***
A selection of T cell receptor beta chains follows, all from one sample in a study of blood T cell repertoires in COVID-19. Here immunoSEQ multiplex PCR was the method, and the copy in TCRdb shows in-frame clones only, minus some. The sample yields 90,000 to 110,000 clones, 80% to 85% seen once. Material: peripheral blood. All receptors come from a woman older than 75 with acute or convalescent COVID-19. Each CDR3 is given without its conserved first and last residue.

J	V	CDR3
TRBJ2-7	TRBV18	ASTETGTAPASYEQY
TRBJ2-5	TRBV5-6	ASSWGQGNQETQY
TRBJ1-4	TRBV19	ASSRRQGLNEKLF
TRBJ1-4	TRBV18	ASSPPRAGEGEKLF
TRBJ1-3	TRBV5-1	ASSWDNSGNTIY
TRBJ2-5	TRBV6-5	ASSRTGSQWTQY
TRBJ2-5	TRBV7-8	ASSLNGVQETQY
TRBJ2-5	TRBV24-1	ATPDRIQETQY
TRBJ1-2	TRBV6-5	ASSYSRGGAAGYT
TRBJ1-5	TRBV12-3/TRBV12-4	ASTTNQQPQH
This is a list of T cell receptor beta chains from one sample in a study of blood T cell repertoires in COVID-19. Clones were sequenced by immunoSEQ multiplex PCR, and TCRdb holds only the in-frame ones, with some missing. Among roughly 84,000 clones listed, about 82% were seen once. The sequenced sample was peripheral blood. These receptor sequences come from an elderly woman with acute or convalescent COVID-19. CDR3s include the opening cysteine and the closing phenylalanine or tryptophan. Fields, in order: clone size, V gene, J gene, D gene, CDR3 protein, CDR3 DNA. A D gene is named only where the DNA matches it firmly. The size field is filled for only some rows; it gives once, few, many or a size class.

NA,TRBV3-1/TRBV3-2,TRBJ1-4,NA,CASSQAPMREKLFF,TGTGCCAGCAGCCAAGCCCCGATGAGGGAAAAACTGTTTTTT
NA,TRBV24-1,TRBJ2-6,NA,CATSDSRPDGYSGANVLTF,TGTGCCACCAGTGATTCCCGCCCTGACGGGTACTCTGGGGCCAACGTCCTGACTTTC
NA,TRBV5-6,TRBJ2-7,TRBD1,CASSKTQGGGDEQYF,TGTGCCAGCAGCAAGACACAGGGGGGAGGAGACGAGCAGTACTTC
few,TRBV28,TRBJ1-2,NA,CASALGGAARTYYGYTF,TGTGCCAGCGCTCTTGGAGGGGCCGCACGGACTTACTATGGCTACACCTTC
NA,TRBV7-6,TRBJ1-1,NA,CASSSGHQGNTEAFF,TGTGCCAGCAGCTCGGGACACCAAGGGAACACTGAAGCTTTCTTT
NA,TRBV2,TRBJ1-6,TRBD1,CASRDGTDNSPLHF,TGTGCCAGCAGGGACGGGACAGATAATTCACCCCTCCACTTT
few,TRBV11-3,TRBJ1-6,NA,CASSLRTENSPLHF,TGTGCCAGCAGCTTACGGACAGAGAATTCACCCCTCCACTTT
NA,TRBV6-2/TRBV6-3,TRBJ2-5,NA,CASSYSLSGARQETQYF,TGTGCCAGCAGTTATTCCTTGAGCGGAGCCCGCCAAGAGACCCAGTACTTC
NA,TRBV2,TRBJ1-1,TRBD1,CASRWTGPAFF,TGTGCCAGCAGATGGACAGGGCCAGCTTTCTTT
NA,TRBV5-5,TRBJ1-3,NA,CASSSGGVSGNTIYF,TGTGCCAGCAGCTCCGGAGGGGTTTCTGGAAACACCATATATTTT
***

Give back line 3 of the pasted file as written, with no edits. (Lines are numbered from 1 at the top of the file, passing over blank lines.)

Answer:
TRBJ2-7	TRBV18	ASTETGTAPASYEQY